Date:  May 12, 2022

Muslims falsely accused her of blasphemy, sources say.

By Our Nigeria Correspondent

College student Deborah Emmanuel was stoned to death in Sokoto Nigeria on May 12 2022. Facebook 234x300
College student Deborah Emmanuel was stoned to death in Sokoto, Nigeria on May 12, 2022. (Facebook)

ABUJA, Nigeria – A Christian student stoned to death at a college in northwest Nigeria on Thursday (May 12) was falsely accused of blaspheming the prophet of Islam because she had refused to date a Muslim, sources said.

Deborah Emmanuel, a student at Shehu Shagari College of Education in Sokoto, the capital of Sokoto state, was beaten, stoned to death and her body set on fire, area residents said; a video showing the attack reportedly appeared on social media on Thursday (May 12). In the video, an unidentified man reportedly rages in the Hausa language that he killed Emmanuel and set her body on fire.

Emmanuel, a member of the Evangelical Church Winning All (ECWA) in her native Tungan Magajiya town, Rijau County in Niger state, was falsely accused of blaspheming Muhammad by a Muslim whose advances she had refused, said David Ayuba Azzaman, senior pastor at The King Worship Chapel and Ministries, Inc. in Kaduna city, Nigeria.

Pastor Azzaman said he received information about the killing from Christians at the college in Sokoto.

“Deborah Emmanuel was complaining in a class WhatsApp group chat, kicking against how they discriminate against Christians in the school in areas of assignments and test in favor of the Muslims,” Pastor Azzaman told Morning Star News. “This is what they used as a yardstick to say she insulted Muhammad. She didn’t insult prophet Muhammad, but it was discovered that she turned down a Muslim proposal to date her. That led to him accusing her of insulting prophet Muhammad.”

Area residents told Morning Star News in text messages that a Muslim mob dragged Emmanuel from her hostel in the morning, stoned her to death and burned her corpse.

“This morning, a Christian female student was stoned to death and burned by some Muslim students who accused her of insulting Muhammad,” said area resident James Shingumi, as did another person living in the area.

The Rev. Kelvin Ugwu, a Roman Catholic priest, said in a statement that he had viewed a video of the assault.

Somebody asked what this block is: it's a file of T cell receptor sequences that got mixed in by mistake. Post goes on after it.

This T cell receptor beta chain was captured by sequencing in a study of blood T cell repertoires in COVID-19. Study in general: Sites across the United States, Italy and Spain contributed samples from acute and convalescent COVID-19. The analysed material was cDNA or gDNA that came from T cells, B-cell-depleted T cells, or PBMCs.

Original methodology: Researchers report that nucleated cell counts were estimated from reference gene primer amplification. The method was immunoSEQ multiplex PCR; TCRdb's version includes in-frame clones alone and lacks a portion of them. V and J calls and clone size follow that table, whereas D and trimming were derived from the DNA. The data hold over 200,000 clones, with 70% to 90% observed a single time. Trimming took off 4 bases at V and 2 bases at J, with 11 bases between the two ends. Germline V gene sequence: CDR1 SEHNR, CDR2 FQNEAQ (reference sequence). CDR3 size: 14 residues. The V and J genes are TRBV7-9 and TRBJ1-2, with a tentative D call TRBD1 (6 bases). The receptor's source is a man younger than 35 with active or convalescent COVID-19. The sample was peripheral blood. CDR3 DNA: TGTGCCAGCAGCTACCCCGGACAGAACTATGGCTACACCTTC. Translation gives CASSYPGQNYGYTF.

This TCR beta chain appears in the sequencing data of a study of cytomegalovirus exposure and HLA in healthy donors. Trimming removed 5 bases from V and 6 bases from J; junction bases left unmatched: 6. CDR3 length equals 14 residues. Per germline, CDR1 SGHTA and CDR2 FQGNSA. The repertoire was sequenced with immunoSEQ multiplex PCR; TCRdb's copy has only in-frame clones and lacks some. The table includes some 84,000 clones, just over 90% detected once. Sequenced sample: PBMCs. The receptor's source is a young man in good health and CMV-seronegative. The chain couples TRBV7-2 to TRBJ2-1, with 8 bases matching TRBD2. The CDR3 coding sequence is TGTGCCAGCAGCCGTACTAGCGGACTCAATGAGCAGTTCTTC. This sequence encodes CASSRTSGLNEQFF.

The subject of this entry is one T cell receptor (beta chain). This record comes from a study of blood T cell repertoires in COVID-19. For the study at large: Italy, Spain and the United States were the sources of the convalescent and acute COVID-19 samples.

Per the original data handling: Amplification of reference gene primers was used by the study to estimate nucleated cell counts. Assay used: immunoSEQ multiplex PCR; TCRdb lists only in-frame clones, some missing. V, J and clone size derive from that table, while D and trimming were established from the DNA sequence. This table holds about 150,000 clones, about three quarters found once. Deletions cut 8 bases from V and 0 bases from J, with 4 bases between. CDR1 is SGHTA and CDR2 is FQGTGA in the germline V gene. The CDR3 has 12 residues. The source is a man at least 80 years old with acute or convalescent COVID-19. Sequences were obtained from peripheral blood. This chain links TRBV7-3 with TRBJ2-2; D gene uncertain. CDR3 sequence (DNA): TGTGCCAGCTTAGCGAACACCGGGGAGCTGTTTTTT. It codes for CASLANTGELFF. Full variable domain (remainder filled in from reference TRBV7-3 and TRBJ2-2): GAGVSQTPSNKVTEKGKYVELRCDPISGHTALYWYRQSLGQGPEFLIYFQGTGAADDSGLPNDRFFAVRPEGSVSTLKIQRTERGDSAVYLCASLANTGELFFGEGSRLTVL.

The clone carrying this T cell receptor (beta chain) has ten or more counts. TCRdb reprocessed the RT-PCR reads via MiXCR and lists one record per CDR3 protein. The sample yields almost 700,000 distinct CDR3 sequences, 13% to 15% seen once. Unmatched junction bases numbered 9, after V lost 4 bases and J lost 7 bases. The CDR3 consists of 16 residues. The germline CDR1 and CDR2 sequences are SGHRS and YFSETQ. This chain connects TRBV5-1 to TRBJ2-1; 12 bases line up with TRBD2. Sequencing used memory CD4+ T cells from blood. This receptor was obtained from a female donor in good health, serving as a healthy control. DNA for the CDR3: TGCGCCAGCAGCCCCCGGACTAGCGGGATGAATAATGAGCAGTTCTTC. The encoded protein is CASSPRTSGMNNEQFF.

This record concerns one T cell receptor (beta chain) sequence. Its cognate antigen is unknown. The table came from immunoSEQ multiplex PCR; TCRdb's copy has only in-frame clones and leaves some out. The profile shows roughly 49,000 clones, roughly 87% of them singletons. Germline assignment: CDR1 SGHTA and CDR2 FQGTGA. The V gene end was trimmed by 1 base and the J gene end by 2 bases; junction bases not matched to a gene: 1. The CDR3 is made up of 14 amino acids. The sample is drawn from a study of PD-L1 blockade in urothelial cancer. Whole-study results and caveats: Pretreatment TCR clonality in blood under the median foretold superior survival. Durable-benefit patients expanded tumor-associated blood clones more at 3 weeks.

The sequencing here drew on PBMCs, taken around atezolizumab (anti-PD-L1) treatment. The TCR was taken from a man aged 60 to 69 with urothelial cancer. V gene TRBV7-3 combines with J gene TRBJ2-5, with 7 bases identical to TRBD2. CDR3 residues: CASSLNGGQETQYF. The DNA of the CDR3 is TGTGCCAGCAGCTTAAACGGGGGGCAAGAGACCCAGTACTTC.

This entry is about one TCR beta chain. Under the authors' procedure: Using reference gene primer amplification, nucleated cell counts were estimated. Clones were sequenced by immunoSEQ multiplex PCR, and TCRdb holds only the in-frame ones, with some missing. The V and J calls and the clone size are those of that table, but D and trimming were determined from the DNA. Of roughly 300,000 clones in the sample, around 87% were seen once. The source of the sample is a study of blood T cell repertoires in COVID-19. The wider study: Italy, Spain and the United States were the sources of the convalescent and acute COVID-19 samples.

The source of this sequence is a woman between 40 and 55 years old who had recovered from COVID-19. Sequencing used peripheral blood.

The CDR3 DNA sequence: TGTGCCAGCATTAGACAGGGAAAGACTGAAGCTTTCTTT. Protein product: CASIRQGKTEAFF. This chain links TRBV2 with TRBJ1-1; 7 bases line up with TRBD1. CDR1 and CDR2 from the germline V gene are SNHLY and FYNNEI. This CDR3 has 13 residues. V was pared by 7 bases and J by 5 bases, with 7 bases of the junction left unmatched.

“I can’t bring myself to share the videos of how they stoned and beat this young lady to death and subsequently burned her body,” Ugwu said. “It is very, very traumatizing.”

He said the killers video-recorded the killing shouting the jihadist slogan, “Allahu akbar [God is greater].”

“Why does this keep happening? What is the content of the insult she was accused of?” Ugwu asked. “How was it investigated? What part of our constitution allows this? Why are we silent about this evil? Why are Muslim elites silent about this? When are we going to have this conversation to put an end to this evil?”

In the United States, Farooq Kperogi, a Nigerian professor of journalism and emerging media at Kennesaw State University in Kennsaw, Georgia, said in a Facebook post said the “cowardly, homicidal beasts” who killed the Christian woman also pray for God to save them from the “bandits that have made their communities to perpetually drown in oceans of blood.”

“The monsters in that video are easily identifiable,” said Kperogi, a Muslim. “The Sokoto state government must immediately apprehend them and make an example of them. If that doesn’t happen, this kind of murderous barbarism will continue. Nigeria can’t survive indiscriminate, religion-inspired murders of innocent people.”

Sokoto state’s information commissioner confirmed the killing, saying that as a proactive measure against escalation, officials had ordered the closure of the institution. Gov. Aminu Waziri Tambuwal directed the ministry of higher education and relevant security agencies to investigate, said Isah Bajini Galadanci, commissioner of information, in a statement on Thursday (May 12).

“Meanwhile, Gov. Aminu Waziti Tambuwal has called on the people of the state to remain calm and maintain peace as the government would take appropriate actions on the findings of the investigations by the relevant authority,” he said.

Nigeria led the world in Christians killed for their faith last year (Oct. 1, 2020 to Sept. 30, 2021) at 4,650, up from 3,530 the previous year, according to Open Doors’ 2022 World Watch List report. The number of kidnapped Christians was also highest in Nigeria, at more than 2,500, up from 990 the previous year, according to the WWL report.

Nigeria trailed only China in the number of churches attacked, with 470 cases, according to the report.

In the 2022 World Watch List of the countries where it is most difficult to be a Christian, Nigeria jumped to seventh place, its highest ranking ever, from No. 9 the previous year.